I was just adding compost , fresh seaweed etc to the garden, but felt there was not enough fruiting a flowering.  Lately I am adding just a touch of sulphate of potash to a foliar feed every couple of weeks and have noticed a marked improvement.  Also trace elements seem to be lacking in our soils.   We have such high rainfall during the wet season that i think these need to be replaced now at the beginning of the dry season.  I am thinking that each area is different and the longer you live in an area the more you understand each particular area.   Definitely agree with little bits of everything more often, and then see how things go before adding more..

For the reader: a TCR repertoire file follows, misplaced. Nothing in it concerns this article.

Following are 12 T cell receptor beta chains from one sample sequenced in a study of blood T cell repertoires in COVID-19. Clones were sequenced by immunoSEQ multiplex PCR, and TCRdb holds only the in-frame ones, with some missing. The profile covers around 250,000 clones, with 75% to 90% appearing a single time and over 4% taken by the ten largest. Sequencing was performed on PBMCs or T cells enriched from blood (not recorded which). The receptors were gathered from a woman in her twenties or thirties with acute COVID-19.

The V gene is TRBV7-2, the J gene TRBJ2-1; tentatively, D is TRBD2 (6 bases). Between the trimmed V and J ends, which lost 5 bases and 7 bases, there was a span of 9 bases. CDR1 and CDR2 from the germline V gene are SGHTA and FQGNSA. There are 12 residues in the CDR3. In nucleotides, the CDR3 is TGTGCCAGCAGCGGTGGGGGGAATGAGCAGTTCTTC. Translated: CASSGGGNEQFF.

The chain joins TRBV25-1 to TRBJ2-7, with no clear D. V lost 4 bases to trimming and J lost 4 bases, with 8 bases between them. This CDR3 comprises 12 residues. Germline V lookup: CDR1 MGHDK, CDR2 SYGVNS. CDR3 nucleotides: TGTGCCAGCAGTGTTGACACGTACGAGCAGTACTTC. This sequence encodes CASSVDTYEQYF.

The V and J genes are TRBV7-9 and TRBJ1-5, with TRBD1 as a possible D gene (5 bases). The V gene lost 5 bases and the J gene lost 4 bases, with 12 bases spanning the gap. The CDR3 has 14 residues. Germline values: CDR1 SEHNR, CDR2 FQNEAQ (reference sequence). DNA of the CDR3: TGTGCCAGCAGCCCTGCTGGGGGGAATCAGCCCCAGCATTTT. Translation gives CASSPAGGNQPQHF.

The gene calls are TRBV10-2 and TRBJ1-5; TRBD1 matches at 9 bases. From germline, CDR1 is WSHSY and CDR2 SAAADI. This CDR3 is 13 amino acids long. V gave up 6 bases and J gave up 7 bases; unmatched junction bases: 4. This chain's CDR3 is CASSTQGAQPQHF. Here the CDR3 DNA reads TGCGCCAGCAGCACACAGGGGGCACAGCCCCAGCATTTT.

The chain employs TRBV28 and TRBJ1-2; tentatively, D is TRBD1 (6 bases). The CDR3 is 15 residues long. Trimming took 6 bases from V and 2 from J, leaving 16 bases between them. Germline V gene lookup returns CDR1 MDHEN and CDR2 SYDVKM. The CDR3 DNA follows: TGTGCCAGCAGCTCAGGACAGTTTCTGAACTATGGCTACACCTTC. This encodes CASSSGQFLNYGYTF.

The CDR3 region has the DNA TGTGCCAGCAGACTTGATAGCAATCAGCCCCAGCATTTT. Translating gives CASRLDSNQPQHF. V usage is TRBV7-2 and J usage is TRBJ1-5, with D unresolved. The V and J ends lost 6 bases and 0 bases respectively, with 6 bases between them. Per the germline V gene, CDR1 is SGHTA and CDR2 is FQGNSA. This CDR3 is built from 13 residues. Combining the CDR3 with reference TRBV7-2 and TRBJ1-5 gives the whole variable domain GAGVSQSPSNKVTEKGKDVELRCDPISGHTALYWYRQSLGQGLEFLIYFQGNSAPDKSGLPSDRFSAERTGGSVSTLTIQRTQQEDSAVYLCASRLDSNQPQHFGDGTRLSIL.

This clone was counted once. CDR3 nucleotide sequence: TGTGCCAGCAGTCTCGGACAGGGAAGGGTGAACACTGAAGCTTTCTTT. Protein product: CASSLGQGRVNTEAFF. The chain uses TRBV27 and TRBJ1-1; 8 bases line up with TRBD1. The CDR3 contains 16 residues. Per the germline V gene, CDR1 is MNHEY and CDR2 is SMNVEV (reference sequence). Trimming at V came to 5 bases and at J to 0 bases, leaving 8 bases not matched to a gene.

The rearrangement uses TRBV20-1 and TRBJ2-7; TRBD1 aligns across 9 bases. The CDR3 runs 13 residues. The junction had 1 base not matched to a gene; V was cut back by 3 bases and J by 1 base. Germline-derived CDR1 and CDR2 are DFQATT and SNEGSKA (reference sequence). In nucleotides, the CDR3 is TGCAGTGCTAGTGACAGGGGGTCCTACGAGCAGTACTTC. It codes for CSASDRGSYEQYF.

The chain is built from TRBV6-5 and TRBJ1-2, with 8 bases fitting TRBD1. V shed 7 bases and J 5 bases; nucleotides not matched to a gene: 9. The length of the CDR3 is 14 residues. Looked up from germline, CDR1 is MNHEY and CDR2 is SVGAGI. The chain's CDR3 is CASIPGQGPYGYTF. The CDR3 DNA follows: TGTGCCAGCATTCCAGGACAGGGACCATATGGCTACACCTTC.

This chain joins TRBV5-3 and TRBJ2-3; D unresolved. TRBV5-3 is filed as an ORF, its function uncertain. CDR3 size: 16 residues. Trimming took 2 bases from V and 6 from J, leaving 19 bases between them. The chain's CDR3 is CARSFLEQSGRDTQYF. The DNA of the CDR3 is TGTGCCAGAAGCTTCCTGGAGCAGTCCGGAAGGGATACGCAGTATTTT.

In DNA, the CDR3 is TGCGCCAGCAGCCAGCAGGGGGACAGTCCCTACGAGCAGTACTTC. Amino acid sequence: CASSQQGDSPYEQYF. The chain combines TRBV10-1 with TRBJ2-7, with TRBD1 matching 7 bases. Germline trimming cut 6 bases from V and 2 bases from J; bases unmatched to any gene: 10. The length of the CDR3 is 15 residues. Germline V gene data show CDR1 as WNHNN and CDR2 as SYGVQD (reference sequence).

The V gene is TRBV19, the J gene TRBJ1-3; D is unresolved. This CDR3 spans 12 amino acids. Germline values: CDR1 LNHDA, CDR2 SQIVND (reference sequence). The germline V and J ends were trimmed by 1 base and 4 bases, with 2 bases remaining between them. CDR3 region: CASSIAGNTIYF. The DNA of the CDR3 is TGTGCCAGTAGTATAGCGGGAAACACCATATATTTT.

• Phil on May 5, 2012 at 4:43 pm

      That’s interesting – I wonder why the sulphate of potash is encouraging flowering/fruiting. Perhaps you’re low in sulphur or potash or maybe it’s just the energy boost they need.

  4. lawrosa1 on May 2, 2012 at 5:59 pm